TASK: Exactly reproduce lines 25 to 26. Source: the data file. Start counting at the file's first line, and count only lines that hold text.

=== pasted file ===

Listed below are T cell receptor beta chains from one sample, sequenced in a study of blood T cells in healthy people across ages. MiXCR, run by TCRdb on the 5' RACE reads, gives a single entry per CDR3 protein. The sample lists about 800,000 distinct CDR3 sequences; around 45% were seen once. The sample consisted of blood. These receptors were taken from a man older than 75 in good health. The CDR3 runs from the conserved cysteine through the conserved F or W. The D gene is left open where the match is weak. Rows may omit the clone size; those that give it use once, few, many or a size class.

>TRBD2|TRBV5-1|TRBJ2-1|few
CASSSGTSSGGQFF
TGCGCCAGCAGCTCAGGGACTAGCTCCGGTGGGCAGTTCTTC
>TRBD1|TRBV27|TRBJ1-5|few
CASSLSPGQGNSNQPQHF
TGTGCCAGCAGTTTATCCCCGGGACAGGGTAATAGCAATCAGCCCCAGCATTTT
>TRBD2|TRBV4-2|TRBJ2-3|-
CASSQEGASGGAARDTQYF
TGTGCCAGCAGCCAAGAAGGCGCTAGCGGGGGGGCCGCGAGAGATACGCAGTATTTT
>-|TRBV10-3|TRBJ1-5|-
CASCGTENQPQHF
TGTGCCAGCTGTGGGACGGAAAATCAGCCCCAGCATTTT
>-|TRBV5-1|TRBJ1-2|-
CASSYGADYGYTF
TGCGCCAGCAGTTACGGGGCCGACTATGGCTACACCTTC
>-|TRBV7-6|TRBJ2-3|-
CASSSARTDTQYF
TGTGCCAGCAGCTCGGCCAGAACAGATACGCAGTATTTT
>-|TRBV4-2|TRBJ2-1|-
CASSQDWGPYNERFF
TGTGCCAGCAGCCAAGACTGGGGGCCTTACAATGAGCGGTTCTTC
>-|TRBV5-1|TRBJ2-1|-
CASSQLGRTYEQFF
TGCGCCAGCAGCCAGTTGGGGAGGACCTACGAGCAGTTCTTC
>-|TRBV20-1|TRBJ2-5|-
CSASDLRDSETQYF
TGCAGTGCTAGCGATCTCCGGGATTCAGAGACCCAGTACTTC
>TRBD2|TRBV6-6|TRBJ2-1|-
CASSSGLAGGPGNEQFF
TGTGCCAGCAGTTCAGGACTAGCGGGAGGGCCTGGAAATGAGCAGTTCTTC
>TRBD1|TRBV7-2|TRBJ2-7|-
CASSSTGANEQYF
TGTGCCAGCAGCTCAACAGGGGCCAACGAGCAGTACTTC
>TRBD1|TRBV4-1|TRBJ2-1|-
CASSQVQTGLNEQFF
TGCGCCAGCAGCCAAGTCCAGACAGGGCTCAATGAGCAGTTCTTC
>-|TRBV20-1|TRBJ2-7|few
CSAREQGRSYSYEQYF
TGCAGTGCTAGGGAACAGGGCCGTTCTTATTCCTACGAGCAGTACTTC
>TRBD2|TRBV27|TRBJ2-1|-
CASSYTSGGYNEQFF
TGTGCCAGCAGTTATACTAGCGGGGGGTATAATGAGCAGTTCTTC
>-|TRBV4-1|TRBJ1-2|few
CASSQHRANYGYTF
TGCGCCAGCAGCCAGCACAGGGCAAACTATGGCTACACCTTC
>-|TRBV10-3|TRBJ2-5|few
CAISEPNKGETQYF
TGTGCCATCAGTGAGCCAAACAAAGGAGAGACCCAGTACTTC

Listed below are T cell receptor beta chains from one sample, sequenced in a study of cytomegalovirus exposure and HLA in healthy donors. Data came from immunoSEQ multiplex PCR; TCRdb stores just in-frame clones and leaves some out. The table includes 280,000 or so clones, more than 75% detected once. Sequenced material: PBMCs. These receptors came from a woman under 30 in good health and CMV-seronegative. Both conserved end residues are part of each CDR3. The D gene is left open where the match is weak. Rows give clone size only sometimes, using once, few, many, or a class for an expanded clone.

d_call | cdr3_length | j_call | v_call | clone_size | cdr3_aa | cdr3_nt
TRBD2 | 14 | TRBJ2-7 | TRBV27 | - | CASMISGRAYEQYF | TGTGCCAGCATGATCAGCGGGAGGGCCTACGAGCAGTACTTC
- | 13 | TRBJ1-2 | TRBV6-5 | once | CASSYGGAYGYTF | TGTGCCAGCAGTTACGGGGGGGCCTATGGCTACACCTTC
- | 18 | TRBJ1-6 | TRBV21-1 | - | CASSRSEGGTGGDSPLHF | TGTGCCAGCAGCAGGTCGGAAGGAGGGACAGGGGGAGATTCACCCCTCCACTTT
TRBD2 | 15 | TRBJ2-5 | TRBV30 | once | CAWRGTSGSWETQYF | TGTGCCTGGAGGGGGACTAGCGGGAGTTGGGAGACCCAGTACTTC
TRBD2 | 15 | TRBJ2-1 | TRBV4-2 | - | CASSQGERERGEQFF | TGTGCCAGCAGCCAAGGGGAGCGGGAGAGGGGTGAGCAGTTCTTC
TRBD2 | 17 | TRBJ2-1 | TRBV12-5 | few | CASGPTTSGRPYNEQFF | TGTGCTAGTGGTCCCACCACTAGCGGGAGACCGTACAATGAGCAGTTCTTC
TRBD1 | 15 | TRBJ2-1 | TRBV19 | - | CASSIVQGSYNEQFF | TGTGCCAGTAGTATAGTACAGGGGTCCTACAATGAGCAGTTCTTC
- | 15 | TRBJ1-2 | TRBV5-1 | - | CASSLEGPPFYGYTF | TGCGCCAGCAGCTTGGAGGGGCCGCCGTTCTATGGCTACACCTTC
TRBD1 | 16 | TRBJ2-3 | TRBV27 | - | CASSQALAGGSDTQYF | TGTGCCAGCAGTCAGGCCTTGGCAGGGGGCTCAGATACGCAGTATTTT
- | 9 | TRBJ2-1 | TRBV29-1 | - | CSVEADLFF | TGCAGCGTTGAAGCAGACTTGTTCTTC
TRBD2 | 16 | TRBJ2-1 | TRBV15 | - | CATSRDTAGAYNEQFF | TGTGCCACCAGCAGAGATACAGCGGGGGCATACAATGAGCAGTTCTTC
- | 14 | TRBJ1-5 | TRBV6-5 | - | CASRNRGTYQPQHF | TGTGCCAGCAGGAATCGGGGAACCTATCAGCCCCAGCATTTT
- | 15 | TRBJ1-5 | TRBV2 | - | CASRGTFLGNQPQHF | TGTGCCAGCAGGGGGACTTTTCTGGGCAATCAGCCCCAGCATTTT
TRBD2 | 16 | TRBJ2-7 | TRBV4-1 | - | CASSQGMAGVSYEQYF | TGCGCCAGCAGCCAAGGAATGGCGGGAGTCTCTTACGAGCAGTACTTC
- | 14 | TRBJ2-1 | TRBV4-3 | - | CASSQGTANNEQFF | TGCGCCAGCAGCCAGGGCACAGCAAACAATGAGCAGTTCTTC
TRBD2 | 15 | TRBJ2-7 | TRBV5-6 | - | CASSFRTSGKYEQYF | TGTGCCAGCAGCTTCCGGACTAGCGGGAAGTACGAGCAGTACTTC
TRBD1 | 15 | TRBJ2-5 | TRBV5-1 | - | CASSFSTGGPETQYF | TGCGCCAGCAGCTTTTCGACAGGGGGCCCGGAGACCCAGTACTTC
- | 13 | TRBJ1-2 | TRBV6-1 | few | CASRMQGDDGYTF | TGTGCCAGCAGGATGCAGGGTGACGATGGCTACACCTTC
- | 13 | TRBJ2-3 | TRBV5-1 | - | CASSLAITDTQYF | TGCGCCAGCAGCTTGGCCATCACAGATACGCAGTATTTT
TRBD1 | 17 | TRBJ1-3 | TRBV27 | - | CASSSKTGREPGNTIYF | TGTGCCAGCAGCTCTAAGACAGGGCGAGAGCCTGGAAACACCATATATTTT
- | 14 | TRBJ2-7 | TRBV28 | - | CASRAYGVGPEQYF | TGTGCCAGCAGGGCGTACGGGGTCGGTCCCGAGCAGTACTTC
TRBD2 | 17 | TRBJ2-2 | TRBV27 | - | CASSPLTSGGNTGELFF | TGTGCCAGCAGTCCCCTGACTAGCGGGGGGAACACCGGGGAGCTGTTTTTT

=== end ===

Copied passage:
TGCGCCAGCAGCCAGTTGGGGAGGACCTACGAGCAGTTCTTC
>-|TRBV20-1|TRBJ2-5|-